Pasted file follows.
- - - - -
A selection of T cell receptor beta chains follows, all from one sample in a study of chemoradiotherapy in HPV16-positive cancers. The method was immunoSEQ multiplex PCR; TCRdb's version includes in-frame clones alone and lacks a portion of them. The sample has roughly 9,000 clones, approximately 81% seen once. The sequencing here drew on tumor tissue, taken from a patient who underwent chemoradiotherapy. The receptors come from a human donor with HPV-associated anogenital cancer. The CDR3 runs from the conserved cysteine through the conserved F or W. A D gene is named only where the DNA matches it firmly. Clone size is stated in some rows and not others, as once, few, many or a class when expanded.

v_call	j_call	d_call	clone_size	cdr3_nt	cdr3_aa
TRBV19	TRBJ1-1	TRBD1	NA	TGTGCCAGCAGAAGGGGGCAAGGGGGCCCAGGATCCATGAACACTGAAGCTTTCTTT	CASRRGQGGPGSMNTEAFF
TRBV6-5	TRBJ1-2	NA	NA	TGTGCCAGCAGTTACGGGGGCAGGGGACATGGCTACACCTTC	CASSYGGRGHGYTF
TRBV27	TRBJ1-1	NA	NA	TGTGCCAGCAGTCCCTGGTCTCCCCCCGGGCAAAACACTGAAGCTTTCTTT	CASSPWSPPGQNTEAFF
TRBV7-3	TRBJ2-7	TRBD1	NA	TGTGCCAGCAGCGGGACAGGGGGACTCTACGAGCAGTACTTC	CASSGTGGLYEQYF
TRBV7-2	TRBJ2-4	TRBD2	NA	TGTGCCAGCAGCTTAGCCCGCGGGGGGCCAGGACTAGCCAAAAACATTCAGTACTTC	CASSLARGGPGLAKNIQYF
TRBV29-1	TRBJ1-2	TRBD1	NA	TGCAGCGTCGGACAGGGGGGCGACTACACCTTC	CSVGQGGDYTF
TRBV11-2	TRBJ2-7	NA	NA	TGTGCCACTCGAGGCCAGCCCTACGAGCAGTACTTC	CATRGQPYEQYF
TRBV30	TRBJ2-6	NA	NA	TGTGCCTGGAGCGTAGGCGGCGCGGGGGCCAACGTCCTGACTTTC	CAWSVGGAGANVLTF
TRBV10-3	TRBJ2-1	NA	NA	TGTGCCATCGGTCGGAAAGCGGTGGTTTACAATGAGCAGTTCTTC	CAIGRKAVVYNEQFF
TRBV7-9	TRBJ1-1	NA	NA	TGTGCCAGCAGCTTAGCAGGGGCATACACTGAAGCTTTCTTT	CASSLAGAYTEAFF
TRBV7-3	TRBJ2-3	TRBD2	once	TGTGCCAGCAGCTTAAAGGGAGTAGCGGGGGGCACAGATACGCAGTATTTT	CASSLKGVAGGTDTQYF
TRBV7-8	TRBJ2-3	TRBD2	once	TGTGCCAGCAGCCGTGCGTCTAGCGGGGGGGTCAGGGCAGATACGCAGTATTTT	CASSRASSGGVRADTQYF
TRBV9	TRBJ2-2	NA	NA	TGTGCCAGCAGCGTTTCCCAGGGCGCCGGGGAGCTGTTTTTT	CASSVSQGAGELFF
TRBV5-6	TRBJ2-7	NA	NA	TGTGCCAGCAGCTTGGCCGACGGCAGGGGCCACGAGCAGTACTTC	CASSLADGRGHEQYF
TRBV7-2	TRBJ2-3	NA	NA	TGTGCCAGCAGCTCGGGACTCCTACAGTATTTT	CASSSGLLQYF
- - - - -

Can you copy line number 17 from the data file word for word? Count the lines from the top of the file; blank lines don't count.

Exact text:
TRBV7-2	TRBJ2-3	NA	NA	TGTGCCAGCAGCTCGGGACTCCTACAGTATTTT	CASSSGLLQYF